If I were advising Liz Truss, I’d tell her she needs to tackle the bed blocking scandal which is costing the country £5.5 million a day – which she’ll only do by bridging the gap between health and social care. There are hundreds of stories of patients waiting 40 hours for an ambulance after a serious fall and almost 10-minute waits for people in cardiac arrest.
Ambulance crews queued up outside hospitals has caused concern for the general public who expect to have a health service to be there for them when they need it.
The common link to these stories is the availability of beds in NHS hospitals.
Medically fit patients are stuck waiting to be discharged somewhere they can recover safely.
Most of that delay comes down to the waiting lists for care assessments, whereby occupational therapists or social workers check that someone leaving hospital has a safe environment in which to recover and which won’t put them at risk of further injury. Patients recover better in a familiar environment but that doesn’t negate the need for help on hand should they need it.
The key question on everyone’s mind is, what is being done about it?
There is proven technology (available for more than 15 years) which can bridge the gap which exists between health and social care, alleviating some strain on the NHS.
Technology that won’t take jobs from social care but instead, enable the personalized care that this Government wants to deliver.
While my background is in technology, my 74-year-old mother is a carer and I see the burden our broken system places on carers and their patients.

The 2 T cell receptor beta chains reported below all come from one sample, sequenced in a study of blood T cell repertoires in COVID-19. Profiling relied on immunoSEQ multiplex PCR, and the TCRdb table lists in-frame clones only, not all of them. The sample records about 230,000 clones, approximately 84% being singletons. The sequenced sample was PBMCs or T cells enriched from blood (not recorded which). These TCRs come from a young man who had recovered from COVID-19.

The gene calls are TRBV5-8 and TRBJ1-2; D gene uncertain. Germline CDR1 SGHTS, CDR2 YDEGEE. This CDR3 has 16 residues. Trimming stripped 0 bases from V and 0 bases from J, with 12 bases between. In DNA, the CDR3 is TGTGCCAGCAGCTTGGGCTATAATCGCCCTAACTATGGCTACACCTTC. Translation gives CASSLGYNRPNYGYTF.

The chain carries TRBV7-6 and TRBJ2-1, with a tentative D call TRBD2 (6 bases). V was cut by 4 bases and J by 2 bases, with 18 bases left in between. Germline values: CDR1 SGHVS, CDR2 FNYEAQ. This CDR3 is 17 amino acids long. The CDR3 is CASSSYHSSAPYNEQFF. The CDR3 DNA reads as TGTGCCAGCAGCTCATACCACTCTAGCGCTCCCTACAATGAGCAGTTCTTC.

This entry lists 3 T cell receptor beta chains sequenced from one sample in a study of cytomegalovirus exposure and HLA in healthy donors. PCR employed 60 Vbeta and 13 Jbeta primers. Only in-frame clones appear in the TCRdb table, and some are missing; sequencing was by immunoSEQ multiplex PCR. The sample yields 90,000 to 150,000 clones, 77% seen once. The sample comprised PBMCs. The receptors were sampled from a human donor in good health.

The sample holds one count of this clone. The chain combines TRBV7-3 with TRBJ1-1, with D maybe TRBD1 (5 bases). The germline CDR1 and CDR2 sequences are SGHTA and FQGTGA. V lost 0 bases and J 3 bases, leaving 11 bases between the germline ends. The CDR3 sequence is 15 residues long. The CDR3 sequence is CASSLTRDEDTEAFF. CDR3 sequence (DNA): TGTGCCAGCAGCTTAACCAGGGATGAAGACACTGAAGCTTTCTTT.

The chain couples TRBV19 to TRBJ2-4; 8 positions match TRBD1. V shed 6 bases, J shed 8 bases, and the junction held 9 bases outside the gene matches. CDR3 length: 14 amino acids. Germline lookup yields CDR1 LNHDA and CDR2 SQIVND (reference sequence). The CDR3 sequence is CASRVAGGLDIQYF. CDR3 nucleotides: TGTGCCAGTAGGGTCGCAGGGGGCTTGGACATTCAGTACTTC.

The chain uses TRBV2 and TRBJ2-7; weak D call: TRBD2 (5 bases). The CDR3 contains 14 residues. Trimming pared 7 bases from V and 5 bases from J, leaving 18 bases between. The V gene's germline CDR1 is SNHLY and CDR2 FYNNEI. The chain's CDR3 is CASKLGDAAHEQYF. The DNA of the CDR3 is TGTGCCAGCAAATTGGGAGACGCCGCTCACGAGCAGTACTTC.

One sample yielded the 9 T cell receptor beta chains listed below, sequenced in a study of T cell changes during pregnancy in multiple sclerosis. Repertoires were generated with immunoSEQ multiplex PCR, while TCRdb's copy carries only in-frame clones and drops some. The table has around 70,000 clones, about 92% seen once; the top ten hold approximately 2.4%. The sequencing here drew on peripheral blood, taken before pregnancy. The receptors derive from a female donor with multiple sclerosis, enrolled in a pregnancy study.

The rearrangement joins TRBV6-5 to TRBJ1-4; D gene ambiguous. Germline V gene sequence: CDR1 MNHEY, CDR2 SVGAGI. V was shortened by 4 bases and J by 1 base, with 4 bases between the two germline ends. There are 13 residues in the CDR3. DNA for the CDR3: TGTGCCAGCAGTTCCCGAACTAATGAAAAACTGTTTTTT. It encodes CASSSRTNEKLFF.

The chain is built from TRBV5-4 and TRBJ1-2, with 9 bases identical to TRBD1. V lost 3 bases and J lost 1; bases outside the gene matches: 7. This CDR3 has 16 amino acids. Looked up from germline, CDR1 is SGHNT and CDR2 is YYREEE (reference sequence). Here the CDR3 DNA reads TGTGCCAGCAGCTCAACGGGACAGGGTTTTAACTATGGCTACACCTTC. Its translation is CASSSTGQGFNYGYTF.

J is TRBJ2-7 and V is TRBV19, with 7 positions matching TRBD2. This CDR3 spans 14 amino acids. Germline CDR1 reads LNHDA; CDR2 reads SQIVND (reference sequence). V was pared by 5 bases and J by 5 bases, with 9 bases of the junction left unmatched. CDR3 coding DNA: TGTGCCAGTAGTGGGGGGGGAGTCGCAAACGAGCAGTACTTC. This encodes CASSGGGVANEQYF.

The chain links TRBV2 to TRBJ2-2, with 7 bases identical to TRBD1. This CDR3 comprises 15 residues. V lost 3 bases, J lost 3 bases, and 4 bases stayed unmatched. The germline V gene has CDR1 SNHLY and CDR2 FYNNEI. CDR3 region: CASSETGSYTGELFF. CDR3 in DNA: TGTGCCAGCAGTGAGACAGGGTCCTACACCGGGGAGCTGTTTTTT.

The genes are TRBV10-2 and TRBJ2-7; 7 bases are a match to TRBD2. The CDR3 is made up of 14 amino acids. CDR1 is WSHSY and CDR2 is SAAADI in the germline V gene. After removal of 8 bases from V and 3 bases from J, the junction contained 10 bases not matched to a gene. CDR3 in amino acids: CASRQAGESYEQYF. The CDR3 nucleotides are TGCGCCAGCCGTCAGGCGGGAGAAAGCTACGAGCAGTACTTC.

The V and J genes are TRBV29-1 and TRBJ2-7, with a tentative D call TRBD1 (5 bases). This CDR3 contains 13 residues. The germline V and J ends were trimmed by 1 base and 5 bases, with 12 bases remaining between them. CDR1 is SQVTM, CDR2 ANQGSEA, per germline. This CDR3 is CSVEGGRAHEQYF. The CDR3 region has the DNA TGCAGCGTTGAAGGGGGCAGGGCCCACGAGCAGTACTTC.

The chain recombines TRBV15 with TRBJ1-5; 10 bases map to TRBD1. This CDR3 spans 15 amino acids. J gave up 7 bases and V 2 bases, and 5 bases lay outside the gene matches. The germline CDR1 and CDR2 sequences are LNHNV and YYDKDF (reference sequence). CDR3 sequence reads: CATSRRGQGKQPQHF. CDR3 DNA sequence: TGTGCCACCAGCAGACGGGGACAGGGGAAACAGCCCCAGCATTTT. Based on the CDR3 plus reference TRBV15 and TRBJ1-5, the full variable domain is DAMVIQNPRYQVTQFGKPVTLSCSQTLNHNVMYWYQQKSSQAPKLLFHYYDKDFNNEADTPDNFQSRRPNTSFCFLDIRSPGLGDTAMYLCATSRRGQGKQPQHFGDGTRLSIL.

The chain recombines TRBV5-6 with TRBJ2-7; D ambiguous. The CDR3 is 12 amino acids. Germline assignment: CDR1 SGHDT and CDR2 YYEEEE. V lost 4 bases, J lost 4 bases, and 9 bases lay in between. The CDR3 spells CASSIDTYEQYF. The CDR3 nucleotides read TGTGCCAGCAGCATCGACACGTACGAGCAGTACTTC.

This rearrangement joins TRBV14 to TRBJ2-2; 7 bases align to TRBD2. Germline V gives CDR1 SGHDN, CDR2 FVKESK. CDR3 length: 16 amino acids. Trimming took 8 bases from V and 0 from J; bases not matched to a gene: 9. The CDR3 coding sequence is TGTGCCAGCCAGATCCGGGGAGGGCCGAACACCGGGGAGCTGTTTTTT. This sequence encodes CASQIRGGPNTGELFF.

We are inadvertently encouraging our aging population to stay locked in their homes and wait for a 15-minute visit twice a day; the effect of which can be detrimental both physically and mentally.
We need smarter systems in place which not only help people get back into their own homes more quickly, freeing up bed spaces for the 90-year-old grandmother who is waiting on a trolley, but which can KEEP people independent and healthier for longer with a safety net in place for when they need it.
Technology that keeps carers and families informed and able to provide aid when it is needed.
We need an attitude change. We need to realize the importance of a social care system which delivers the best results for staff and patients.
We need to help people help themselves and be like the care home resident I know who still trains a youth football team or the dementia sufferer who still walks his dog twice a day.
Just because someone is past 65 doesn’t mean we throw them on the scrap heap and treat them like an invalid.
We’re wasting huge potential by not changing the way the system works and unless we do it will break.
Let’s bridge this gap between health and social care.
- Mario Zuccaro is the CEO of the Care Tech company Oysta.